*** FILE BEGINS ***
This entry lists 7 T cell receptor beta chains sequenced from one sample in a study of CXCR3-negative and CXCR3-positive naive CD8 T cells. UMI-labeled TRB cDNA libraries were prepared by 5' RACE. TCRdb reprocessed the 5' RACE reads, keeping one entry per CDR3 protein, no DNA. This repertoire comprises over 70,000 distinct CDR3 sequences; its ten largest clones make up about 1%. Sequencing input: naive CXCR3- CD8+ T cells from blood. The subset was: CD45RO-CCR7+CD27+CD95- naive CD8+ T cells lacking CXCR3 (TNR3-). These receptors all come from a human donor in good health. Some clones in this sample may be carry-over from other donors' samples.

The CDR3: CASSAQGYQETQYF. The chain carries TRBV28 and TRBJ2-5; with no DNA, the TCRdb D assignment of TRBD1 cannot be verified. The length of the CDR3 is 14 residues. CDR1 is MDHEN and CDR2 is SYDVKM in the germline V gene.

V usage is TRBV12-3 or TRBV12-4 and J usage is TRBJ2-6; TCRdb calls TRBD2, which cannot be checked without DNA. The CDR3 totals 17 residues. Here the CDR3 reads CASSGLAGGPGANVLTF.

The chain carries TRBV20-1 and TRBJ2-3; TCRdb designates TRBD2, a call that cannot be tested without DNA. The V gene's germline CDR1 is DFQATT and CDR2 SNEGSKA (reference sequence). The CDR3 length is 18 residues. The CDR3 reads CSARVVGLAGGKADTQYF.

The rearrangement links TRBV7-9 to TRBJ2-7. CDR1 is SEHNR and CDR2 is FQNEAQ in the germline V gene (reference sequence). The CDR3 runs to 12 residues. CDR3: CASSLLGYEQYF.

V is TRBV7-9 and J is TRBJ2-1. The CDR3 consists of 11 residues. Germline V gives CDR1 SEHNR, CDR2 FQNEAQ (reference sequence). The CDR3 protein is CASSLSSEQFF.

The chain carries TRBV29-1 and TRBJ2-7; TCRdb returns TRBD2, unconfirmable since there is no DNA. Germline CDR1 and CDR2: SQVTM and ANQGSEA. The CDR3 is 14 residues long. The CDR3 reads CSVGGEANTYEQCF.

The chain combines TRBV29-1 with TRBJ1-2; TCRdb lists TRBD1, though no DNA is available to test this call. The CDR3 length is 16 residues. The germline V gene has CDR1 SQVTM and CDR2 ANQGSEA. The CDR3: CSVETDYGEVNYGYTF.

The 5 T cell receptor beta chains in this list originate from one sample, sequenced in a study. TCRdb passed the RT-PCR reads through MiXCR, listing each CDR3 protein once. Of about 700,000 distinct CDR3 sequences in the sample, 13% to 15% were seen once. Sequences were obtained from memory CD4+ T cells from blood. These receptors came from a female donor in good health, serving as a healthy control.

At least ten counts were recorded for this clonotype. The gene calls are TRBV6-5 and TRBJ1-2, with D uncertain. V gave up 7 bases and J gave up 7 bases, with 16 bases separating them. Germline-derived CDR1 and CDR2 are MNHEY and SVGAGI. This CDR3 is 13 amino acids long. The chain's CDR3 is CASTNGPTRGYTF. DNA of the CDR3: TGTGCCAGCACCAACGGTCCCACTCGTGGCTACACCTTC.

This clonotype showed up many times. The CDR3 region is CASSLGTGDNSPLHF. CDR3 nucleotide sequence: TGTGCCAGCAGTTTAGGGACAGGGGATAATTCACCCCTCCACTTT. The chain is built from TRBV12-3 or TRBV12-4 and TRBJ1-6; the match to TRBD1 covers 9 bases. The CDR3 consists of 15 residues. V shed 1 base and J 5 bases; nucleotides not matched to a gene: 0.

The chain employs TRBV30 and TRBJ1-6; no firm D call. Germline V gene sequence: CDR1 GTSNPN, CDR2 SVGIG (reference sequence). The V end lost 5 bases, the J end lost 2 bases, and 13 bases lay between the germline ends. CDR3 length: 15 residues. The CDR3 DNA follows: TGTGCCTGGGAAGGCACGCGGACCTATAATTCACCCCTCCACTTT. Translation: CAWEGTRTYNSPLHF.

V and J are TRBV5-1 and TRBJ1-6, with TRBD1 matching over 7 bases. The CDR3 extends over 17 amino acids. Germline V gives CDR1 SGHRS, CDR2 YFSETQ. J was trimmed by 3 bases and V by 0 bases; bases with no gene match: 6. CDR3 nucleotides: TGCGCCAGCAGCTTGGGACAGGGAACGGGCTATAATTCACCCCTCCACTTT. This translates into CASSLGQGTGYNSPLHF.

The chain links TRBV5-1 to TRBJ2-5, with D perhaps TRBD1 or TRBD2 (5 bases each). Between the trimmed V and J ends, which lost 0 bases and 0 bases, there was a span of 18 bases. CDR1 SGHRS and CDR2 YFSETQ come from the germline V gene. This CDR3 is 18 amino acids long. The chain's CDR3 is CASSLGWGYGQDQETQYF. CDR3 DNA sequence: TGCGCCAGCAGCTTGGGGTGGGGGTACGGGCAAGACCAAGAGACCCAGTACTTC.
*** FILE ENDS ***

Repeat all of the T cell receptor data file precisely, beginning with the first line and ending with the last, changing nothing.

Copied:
This entry lists 7 T cell receptor beta chains sequenced from one sample in a study of CXCR3-negative and CXCR3-positive naive CD8 T cells. UMI-labeled TRB cDNA libraries were prepared by 5' RACE. TCRdb reprocessed the 5' RACE reads, keeping one entry per CDR3 protein, no DNA. This repertoire comprises over 70,000 distinct CDR3 sequences; its ten largest clones make up about 1%. Sequencing input: naive CXCR3- CD8+ T cells from blood. The subset was: CD45RO-CCR7+CD27+CD95- naive CD8+ T cells lacking CXCR3 (TNR3-). These receptors all come from a human donor in good health. Some clones in this sample may be carry-over from other donors' samples.

The CDR3: CASSAQGYQETQYF. The chain carries TRBV28 and TRBJ2-5; with no DNA, the TCRdb D assignment of TRBD1 cannot be verified. The length of the CDR3 is 14 residues. CDR1 is MDHEN and CDR2 is SYDVKM in the germline V gene.

V usage is TRBV12-3 or TRBV12-4 and J usage is TRBJ2-6; TCRdb calls TRBD2, which cannot be checked without DNA. The CDR3 totals 17 residues. Here the CDR3 reads CASSGLAGGPGANVLTF.

The chain carries TRBV20-1 and TRBJ2-3; TCRdb designates TRBD2, a call that cannot be tested without DNA. The V gene's germline CDR1 is DFQATT and CDR2 SNEGSKA (reference sequence). The CDR3 length is 18 residues. The CDR3 reads CSARVVGLAGGKADTQYF.

The rearrangement links TRBV7-9 to TRBJ2-7. CDR1 is SEHNR and CDR2 is FQNEAQ in the germline V gene (reference sequence). The CDR3 runs to 12 residues. CDR3: CASSLLGYEQYF.

V is TRBV7-9 and J is TRBJ2-1. The CDR3 consists of 11 residues. Germline V gives CDR1 SEHNR, CDR2 FQNEAQ (reference sequence). The CDR3 protein is CASSLSSEQFF.

The chain carries TRBV29-1 and TRBJ2-7; TCRdb returns TRBD2, unconfirmable since there is no DNA. Germline CDR1 and CDR2: SQVTM and ANQGSEA. The CDR3 is 14 residues long. The CDR3 reads CSVGGEANTYEQCF.

The chain combines TRBV29-1 with TRBJ1-2; TCRdb lists TRBD1, though no DNA is available to test this call. The CDR3 length is 16 residues. The germline V gene has CDR1 SQVTM and CDR2 ANQGSEA. The CDR3: CSVETDYGEVNYGYTF.

The 5 T cell receptor beta chains in this list originate from one sample, sequenced in a study. TCRdb passed the RT-PCR reads through MiXCR, listing each CDR3 protein once. Of about 700,000 distinct CDR3 sequences in the sample, 13% to 15% were seen once. Sequences were obtained from memory CD4+ T cells from blood. These receptors came from a female donor in good health, serving as a healthy control.

At least ten counts were recorded for this clonotype. The gene calls are TRBV6-5 and TRBJ1-2, with D uncertain. V gave up 7 bases and J gave up 7 bases, with 16 bases separating them. Germline-derived CDR1 and CDR2 are MNHEY and SVGAGI. This CDR3 is 13 amino acids long. The chain's CDR3 is CASTNGPTRGYTF. DNA of the CDR3: TGTGCCAGCACCAACGGTCCCACTCGTGGCTACACCTTC.

This clonotype showed up many times. The CDR3 region is CASSLGTGDNSPLHF. CDR3 nucleotide sequence: TGTGCCAGCAGTTTAGGGACAGGGGATAATTCACCCCTCCACTTT. The chain is built from TRBV12-3 or TRBV12-4 and TRBJ1-6; the match to TRBD1 covers 9 bases. The CDR3 consists of 15 residues. V shed 1 base and J 5 bases; nucleotides not matched to a gene: 0.

The chain employs TRBV30 and TRBJ1-6; no firm D call. Germline V gene sequence: CDR1 GTSNPN, CDR2 SVGIG (reference sequence). The V end lost 5 bases, the J end lost 2 bases, and 13 bases lay between the germline ends. CDR3 length: 15 residues. The CDR3 DNA follows: TGTGCCTGGGAAGGCACGCGGACCTATAATTCACCCCTCCACTTT. Translation: CAWEGTRTYNSPLHF.

V and J are TRBV5-1 and TRBJ1-6, with TRBD1 matching over 7 bases. The CDR3 extends over 17 amino acids. Germline V gives CDR1 SGHRS, CDR2 YFSETQ. J was trimmed by 3 bases and V by 0 bases; bases with no gene match: 6. CDR3 nucleotides: TGCGCCAGCAGCTTGGGACAGGGAACGGGCTATAATTCACCCCTCCACTTT. This translates into CASSLGQGTGYNSPLHF.

The chain links TRBV5-1 to TRBJ2-5, with D perhaps TRBD1 or TRBD2 (5 bases each). Between the trimmed V and J ends, which lost 0 bases and 0 bases, there was a span of 18 bases. CDR1 SGHRS and CDR2 YFSETQ come from the germline V gene. This CDR3 is 18 amino acids long. The chain's CDR3 is CASSLGWGYGQDQETQYF. CDR3 DNA sequence: TGCGCCAGCAGCTTGGGGTGGGGGTACGGGCAAGACCAAGAGACCCAGTACTTC.